AIR has found fans like me — though let me confess that before I ‘discovered’ AIR, I was quite addicted to a radio spot in Mumbai called ‘Kamla ka hamla’, the random outpourings of a fast-talking transvestite — not because of a grand plan to counter the explosion of private radio but because it is a public broadcaster that is not beholden to the demands of the mass market.

Ideally, public-service radio must give voice to and reflect the needs of democracy’s silent majorities and minorities. It cannot be left entirely to the whimsical flick of a few hundred million wrists. “Broadcasting,” as Tony Benn, a British socialist politician once observed, “is really too important to be left to the broadcasters.”

An AIR with vision and verve could lead India’s radio revival. Imagine if it became a National Public Radio, the wonderful public-radio network in the US. There are many like us, waiting for lively, intelligent radio.

So because Samar Halarnkar is too cheap to buy an iPod and download podcasts (or a Worldspace receiver for that matter), the taxpayers of India must shell out their money to revamp AIR and the brightest people in government must go build a vision and verve for public radio instead of, oh I dunno, fixing the university system or conducting police reform or something.

For this he gets paid to be a columnist?

Dispelling the biggest myth about China – FOOD

Every other day I happen to speak to a colleague, acquaintance, long lost friend and when I tell them that I work in China the reaction invariably is “China; are you vegetarian? – it must be terrible for you there” or worse still “Are you eating cockroaches and lizards every day?” And this comment is invariably from people who have never visited China. For one to think that everyone in China eats lizards and cockroaches is akin to someone who would watch Slumdog Millionaire and think every Indian lives in a slum and has to beg for a living! I am writing this merely to highlight the reality in China today in terms of food. For most of the world and more so for India (in spite of being a neighbour), China remains an unravelled mystery.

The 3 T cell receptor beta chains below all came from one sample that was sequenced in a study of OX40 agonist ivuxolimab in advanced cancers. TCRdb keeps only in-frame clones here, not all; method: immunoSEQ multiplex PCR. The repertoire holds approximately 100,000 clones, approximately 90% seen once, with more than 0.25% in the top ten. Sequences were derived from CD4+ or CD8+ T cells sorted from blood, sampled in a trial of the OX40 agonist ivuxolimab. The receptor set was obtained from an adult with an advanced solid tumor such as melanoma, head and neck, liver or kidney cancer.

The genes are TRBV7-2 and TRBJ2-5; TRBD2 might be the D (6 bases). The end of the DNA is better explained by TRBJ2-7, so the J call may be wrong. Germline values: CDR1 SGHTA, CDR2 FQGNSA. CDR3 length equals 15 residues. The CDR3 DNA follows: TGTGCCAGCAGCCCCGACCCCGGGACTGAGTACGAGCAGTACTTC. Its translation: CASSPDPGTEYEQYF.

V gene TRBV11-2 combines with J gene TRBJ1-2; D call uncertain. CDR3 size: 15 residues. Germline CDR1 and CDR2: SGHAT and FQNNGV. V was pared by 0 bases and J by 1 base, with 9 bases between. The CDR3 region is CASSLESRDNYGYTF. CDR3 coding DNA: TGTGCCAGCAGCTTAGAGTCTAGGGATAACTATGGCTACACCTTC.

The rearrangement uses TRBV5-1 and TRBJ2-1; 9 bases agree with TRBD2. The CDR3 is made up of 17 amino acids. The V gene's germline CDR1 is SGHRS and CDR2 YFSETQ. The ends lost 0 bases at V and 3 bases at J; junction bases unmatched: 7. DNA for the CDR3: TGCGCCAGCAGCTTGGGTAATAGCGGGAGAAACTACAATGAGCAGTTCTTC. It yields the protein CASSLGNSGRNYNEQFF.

When I visited China for the first time on a short trip, I came here with an open mind, not expecting anything but not carrying the notions that some of my friends/ acquaintances in India have about China. Born to a Brahmin mother and Jain father, I am vegetarian by birth and now by choice – and not because of religious reasons. I don’t mind sharing my table with people eating meat or having my food made in same utensils used for cooking meat and I don’t eat meat simply because I don’t like the taste. And it’s not that I have to eat only Indian vegetarian – I like all cuisines, as long as its non meat dishes.

When I came to live in Shanghai, It took me all of 2 weeks, speaking to some Indian acquaintances and some googling to figure out the following about Shanghai:

• There are more than 30 Indian restaurants in Shanghai and growing by the day (the Indian consulate website also provides details of Indian restaurants in China)
• There are hazaar American, Italian, Mexican restaurants with some good vegetarian options on their menu
• Most Chinese restaurants make vegetable fried rice, stir fried broccoli, Chinese cabbage, stir fried vegetable with mushroom, braised eggplant, spinach etc (In fact the Chinese also make spring onion chapatti and call it “congyoubing”)
• In Shanghai, there are more than 3 (that I know of) independent Indian chefs – who provide a dabbawala kind of service depending on which area one lives/ works in (Jain food also available)
• There are Indian grocery stores wherein one gets everything from basmati rice to all kinds of pulses, spices to desi daru
• There are Buddhist vegetarian restaurants where people who don’t eat meat but like the taste get mushroom/ soybean dishes cooked to taste like meat

Other cities like Beijing, Hangzhou, Suzhou have Indian restaurants; in fact Yiwu (frequented by lot of Indian businessmen) has a pure vegetarian Indian restaurant.

So one may think what about all those emails floating around showing pictures of lizards, cockroaches, and various insects sold as street food in China. Well, yes, those do exist but very rarely have I seen any of my Chinese friends or colleagues eating that and it surely is not available everywhere – I can’t find a single such place anywhere near my office or house in Shanghai. I know of the food stalls near Wanfujing walking street in Beijing and that is the only place in China where I have seen the insects being sold. Also, I am told that in interiors of China, rural China, especially in the south, people eat more “exotic” stuff including monkey, cat and dog. But in Shanghai; KFC, McDonald’s are surely more frequented than the roadside food stalls.